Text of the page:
Our analysis above indicated that recombination was rare between het-c/pin-c haplotypes. Our expectation was that recombination within haplotypes would be unrestricted. To test this hypothesis, we evaluated tree topologies within specific allelic classes for both het-c (NCU03493) and pin-c (NCU03494) for both coding regions and intergenic sequence. We did not find evidence of recombination within any het-c allele class (data not shown), possibly due to the high conservation of het-c, which makes any signal of recombination difficult to detect. Similarly, support for recombination within pin-c1, or within intergenic regions of a single haplotype, was not detected (data not shown). However, strong evidence for recombination within the pin-c2 allele class and within the pin-c3 allele class was detected (Figures S9 and S10); pin-c2 and pin-c3 allele classes both contain highly variant strains, which provided robust evidence for recombination.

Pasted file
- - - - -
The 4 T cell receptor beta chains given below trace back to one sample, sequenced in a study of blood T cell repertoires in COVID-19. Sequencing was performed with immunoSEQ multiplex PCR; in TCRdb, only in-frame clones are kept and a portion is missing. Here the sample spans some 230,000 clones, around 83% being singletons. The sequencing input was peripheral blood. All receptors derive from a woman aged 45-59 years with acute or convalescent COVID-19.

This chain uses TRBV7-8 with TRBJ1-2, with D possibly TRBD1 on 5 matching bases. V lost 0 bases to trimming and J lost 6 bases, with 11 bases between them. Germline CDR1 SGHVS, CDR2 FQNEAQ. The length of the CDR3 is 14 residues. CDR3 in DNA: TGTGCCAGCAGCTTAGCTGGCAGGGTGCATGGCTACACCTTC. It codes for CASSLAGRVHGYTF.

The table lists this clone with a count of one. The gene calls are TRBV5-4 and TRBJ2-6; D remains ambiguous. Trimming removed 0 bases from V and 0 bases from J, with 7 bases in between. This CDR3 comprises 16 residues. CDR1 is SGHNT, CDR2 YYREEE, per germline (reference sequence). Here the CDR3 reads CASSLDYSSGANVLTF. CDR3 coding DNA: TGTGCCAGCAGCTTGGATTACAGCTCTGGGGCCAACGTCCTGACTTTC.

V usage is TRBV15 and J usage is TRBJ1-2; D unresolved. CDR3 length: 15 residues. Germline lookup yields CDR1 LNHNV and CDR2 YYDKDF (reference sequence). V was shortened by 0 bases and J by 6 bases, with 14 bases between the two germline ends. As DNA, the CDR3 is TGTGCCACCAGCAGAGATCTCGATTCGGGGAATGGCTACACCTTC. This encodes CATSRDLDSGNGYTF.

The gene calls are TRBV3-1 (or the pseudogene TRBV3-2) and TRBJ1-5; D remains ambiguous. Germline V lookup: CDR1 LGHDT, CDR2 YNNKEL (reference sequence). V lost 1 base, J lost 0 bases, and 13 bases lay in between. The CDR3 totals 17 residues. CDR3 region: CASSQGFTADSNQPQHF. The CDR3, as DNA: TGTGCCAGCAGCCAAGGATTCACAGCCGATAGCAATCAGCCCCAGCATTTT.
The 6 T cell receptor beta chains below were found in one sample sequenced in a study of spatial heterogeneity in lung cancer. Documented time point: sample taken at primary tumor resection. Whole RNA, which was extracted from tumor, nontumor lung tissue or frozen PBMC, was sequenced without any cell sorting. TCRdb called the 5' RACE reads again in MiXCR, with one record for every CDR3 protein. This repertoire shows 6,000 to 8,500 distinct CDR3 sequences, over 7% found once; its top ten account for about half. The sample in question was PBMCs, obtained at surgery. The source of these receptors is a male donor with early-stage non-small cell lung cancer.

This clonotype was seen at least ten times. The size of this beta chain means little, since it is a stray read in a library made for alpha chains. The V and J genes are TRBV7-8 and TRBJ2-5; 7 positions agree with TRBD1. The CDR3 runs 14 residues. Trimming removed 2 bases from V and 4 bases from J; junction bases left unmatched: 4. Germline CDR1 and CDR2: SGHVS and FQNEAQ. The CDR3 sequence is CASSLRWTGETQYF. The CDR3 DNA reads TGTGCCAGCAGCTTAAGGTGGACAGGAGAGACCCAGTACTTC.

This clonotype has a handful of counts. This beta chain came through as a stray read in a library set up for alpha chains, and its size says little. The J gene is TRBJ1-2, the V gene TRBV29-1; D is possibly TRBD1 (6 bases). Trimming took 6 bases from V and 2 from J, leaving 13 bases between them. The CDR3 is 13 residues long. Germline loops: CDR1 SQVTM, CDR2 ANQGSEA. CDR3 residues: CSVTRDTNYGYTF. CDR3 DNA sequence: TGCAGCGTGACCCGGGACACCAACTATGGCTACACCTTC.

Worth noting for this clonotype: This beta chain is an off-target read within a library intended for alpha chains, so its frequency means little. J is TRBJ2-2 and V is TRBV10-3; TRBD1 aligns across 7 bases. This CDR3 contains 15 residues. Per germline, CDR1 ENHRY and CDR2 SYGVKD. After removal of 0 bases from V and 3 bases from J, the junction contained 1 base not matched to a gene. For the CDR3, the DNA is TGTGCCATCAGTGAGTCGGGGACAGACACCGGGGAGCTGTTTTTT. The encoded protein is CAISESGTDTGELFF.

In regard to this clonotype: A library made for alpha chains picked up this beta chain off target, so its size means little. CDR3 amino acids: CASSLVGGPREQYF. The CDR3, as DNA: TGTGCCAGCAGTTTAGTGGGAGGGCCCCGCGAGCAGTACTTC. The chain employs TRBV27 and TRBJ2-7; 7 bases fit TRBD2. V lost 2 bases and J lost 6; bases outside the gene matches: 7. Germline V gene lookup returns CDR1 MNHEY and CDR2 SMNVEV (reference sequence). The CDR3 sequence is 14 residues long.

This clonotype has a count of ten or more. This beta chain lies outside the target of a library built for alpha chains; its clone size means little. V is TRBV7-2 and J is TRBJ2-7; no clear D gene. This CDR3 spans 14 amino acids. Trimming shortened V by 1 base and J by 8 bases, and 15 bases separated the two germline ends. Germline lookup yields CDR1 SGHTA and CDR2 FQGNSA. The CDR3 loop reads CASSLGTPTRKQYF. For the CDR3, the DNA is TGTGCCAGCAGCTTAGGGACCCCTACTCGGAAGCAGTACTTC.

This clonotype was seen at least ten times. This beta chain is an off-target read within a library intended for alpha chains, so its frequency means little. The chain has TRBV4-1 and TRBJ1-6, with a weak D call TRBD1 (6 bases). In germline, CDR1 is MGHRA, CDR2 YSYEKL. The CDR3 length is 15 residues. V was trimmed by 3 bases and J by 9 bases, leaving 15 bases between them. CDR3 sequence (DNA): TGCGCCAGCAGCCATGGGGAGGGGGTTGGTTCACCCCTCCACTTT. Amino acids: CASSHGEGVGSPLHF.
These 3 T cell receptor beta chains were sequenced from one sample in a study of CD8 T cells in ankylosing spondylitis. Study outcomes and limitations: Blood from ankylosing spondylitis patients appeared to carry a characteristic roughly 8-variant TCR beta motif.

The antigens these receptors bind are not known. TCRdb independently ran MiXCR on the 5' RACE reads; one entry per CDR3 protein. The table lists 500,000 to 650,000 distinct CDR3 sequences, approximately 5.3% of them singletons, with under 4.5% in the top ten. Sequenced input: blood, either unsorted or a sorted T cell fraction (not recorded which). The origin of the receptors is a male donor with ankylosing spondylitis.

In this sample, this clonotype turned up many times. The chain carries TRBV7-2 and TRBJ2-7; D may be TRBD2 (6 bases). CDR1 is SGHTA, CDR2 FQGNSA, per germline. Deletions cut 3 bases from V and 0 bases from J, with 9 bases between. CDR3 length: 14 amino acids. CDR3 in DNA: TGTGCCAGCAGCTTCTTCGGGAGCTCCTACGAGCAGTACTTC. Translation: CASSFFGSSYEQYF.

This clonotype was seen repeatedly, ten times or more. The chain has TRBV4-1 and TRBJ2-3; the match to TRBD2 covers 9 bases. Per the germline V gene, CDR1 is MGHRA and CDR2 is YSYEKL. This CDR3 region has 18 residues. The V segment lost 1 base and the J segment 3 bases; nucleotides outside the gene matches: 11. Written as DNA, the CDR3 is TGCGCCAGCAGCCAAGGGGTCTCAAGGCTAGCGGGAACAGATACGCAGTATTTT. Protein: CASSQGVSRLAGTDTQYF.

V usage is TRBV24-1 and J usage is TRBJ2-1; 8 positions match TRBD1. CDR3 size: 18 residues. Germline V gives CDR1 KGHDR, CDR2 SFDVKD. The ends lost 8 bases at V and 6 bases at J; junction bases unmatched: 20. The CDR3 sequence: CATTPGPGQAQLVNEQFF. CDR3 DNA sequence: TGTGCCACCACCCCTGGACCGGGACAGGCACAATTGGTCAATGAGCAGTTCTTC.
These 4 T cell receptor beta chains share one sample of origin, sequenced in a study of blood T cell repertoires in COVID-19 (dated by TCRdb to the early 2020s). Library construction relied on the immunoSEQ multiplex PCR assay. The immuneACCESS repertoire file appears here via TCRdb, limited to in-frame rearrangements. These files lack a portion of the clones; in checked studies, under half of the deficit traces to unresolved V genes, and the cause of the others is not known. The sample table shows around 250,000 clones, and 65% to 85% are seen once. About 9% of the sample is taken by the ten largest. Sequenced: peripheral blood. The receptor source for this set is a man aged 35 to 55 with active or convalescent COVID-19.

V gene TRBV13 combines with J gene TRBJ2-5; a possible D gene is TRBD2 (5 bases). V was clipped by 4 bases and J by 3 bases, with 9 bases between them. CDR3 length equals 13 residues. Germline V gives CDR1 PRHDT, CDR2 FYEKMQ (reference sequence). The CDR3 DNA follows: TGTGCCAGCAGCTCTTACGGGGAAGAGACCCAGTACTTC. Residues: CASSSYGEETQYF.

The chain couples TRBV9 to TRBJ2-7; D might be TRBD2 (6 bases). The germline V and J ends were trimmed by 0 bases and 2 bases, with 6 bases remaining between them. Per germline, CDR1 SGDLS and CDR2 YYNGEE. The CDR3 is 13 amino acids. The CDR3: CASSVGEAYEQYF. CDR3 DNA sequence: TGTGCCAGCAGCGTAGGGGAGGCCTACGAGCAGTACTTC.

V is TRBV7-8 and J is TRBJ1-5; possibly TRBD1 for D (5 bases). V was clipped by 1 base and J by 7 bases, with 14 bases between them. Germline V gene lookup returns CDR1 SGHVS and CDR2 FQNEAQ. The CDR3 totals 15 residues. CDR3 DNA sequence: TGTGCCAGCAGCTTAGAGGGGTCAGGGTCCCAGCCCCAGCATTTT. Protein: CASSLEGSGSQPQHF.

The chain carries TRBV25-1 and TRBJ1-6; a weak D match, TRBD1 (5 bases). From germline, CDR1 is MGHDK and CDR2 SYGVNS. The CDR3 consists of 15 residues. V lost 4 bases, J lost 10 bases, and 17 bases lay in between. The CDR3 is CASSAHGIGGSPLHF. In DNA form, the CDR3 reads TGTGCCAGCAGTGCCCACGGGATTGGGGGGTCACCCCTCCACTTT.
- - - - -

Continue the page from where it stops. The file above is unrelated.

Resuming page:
Discussion

Here we investigated the evolution and diversity of a nonself recognition locus in N. crassa. We show that the het-c/pin-c haplotypes that mediate nonself recognition and HI in N. crassa have evolutionary features in common with nonself recognition systems in other eukaryotic species, including extreme polymorphism, low recombination frequencies, frequency dependent selection and trans-species polymorphism. Our study shows that the het-c/pin-c haplotypes evolved as a consequence of a gene duplication/genomic rearrangement event, whereby pin-c was inserted near the het-c locus in the ancestor of Sordaria/Neurospora. We show that a third het-c/pin-c haplotype (het-c2/pin-c2) was generated via recombination in an ancestor of N. crassa/N. tetrasperma. The three het-c/pin-c haplotypes subsequently diverged via mutation and reduced recombination associated with extreme divergence of the intergenic sequences between het-c and pin-c. The ability to discriminate nonself via genetic differences at het-c/pin-c is a gain-of-function consequence of this genome rearrangement/divergence, rather than a disruption of het-c or pin-c function, as deletion mutants of het-c and pin-c are phenotypically wild type [26].